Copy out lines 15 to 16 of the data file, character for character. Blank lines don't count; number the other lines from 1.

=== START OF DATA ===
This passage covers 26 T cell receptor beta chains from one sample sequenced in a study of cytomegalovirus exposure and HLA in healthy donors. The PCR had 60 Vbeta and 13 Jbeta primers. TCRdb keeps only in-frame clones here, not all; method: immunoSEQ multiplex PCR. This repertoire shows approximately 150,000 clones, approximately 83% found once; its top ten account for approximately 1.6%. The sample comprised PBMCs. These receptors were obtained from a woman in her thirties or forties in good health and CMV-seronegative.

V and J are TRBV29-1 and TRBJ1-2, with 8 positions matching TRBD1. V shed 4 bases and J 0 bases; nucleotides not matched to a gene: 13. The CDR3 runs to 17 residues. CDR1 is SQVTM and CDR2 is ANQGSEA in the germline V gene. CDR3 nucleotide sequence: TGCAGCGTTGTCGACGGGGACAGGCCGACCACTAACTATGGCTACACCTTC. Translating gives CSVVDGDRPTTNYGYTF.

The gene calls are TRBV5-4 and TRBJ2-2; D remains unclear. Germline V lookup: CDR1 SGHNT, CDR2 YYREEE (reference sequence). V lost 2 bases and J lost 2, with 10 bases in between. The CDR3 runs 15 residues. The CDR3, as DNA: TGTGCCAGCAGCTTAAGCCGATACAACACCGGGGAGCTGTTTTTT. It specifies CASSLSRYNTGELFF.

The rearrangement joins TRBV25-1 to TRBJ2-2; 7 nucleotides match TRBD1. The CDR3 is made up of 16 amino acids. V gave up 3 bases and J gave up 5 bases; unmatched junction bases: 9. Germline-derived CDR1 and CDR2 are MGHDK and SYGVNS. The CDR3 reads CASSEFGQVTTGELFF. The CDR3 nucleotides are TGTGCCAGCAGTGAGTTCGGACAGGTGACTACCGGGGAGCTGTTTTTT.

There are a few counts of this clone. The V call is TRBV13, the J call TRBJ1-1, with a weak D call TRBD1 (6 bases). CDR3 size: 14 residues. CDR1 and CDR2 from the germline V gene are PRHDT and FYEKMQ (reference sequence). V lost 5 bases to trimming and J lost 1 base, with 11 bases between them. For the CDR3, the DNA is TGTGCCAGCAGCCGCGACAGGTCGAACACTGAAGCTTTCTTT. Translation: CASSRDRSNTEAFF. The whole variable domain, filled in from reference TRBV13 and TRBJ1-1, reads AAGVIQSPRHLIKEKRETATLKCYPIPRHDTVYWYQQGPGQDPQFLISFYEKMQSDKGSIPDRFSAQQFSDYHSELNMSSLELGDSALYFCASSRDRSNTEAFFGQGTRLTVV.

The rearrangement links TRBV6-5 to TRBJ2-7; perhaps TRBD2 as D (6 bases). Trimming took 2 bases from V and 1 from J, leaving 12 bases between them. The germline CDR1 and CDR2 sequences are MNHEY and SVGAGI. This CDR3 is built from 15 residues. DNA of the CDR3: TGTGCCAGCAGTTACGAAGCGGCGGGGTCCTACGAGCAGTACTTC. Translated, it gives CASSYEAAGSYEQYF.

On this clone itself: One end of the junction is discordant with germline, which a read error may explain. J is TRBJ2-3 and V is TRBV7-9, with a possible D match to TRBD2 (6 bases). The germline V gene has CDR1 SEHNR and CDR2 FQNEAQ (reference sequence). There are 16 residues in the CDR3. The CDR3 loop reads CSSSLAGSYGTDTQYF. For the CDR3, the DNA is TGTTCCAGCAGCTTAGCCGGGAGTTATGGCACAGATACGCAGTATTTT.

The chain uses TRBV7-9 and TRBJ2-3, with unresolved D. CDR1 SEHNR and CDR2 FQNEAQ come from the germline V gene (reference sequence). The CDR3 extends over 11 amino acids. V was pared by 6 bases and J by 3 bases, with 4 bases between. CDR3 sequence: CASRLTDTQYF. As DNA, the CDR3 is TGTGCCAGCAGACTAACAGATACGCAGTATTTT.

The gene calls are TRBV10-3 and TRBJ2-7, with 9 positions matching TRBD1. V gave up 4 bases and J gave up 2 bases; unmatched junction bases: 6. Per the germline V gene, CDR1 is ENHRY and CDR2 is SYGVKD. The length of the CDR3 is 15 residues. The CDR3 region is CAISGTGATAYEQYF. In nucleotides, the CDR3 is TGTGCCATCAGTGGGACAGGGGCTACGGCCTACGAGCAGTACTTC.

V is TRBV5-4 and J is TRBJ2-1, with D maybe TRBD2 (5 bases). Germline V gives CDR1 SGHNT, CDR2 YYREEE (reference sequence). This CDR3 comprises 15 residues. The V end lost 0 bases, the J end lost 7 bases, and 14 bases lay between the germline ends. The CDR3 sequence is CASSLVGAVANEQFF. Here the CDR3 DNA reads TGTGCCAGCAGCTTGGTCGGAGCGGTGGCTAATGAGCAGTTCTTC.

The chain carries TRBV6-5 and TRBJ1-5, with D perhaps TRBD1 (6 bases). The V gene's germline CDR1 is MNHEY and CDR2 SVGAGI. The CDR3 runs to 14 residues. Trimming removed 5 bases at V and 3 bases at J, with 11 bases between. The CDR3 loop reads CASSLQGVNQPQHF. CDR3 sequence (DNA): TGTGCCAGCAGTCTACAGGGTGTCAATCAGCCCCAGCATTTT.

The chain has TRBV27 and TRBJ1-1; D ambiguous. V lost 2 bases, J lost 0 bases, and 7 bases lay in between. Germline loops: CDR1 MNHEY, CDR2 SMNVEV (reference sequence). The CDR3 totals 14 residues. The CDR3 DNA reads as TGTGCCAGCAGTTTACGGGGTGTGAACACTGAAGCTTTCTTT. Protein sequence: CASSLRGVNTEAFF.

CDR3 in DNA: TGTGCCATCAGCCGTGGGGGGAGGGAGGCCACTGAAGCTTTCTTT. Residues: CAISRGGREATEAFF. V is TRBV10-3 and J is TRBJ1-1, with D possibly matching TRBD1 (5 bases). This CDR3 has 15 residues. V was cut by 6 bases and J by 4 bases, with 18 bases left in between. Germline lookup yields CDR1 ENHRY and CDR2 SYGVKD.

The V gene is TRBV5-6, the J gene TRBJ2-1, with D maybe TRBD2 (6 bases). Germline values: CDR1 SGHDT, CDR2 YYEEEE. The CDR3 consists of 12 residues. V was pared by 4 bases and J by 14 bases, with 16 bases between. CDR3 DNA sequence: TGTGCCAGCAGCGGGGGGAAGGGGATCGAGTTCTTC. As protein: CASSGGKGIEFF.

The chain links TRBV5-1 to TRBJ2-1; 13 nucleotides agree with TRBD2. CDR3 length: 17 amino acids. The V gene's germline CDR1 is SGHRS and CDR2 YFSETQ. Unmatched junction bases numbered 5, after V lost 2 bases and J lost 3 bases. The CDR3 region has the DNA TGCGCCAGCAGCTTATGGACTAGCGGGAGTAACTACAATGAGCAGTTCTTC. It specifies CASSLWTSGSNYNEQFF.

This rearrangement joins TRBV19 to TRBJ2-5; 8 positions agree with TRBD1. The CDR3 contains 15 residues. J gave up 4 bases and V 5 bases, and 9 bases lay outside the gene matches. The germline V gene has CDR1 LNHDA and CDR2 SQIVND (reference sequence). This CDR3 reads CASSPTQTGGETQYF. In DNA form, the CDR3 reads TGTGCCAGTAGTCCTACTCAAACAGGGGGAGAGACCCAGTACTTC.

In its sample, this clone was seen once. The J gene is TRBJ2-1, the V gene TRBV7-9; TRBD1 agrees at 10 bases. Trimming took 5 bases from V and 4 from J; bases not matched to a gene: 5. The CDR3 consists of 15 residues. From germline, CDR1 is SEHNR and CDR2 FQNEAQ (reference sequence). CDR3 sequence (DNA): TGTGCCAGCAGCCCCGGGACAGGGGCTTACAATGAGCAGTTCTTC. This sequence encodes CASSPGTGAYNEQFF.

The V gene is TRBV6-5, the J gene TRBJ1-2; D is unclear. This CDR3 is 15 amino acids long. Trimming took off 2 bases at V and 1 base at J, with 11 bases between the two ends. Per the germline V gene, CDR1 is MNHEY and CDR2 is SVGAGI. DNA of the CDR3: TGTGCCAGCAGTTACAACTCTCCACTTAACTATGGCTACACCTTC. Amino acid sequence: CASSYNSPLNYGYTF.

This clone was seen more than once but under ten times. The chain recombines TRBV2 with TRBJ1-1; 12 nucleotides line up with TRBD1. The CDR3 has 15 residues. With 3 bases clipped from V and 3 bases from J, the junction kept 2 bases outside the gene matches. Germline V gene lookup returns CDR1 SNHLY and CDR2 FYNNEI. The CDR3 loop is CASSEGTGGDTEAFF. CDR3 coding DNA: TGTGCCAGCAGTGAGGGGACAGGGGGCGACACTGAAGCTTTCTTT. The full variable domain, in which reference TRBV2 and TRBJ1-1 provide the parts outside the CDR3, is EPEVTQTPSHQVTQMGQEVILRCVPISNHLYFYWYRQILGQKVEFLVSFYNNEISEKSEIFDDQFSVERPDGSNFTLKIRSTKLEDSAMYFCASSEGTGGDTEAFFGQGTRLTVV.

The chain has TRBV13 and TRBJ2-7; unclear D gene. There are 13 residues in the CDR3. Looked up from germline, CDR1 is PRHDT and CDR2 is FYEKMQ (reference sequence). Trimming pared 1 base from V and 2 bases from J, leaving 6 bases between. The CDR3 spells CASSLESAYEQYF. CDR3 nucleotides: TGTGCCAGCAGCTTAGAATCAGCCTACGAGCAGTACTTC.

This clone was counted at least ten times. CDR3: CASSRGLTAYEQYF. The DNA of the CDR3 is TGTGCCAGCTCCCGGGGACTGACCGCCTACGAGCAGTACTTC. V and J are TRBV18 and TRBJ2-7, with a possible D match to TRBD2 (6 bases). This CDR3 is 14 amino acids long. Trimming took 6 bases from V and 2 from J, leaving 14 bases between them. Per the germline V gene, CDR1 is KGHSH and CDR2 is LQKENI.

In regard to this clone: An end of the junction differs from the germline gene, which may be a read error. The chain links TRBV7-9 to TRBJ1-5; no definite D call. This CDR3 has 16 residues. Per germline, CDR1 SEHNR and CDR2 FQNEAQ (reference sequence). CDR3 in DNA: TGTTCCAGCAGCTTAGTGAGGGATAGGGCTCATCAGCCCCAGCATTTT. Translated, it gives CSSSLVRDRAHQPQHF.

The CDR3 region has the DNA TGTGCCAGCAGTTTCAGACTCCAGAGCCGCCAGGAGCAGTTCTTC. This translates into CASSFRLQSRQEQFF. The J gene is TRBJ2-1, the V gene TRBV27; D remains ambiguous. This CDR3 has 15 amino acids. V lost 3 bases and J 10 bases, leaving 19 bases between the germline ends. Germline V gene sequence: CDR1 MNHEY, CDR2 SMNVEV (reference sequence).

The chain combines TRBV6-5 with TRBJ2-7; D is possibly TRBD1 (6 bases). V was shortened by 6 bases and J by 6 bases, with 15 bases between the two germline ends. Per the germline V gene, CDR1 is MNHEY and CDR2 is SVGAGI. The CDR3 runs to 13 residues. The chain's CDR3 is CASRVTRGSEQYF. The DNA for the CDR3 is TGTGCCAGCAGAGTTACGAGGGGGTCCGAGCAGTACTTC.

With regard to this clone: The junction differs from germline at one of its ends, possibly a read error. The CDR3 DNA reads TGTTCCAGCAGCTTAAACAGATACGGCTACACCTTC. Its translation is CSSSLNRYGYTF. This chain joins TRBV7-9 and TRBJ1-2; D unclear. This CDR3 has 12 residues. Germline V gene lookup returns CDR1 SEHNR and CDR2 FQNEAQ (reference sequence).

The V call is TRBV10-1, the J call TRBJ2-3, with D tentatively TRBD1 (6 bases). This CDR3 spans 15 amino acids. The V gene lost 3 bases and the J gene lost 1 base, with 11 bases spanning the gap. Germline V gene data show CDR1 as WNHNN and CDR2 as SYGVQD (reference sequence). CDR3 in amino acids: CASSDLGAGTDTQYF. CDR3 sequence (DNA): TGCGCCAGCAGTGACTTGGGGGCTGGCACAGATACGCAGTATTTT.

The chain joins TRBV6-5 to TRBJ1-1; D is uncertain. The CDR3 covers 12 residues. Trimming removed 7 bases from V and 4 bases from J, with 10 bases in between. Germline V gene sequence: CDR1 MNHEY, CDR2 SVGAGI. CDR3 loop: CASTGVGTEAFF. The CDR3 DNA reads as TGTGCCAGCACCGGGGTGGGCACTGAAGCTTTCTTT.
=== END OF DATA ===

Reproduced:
The chain links TRBV5-1 to TRBJ2-1; 13 nucleotides agree with TRBD2. CDR3 length: 17 amino acids. The V gene's germline CDR1 is SGHRS and CDR2 YFSETQ. Unmatched junction bases numbered 5, after V lost 2 bases and J lost 3 bases. The CDR3 region has the DNA TGCGCCAGCAGCTTATGGACTAGCGGGAGTAACTACAATGAGCAGTTCTTC. It specifies CASSLWTSGSNYNEQFF.

This rearrangement joins TRBV19 to TRBJ2-5; 8 positions agree with TRBD1. The CDR3 contains 15 residues. J gave up 4 bases and V 5 bases, and 9 bases lay outside the gene matches. The germline V gene has CDR1 LNHDA and CDR2 SQIVND (reference sequence). This CDR3 reads CASSPTQTGGETQYF. In DNA form, the CDR3 reads TGTGCCAGTAGTCCTACTCAAACAGGGGGAGAGACCCAGTACTTC.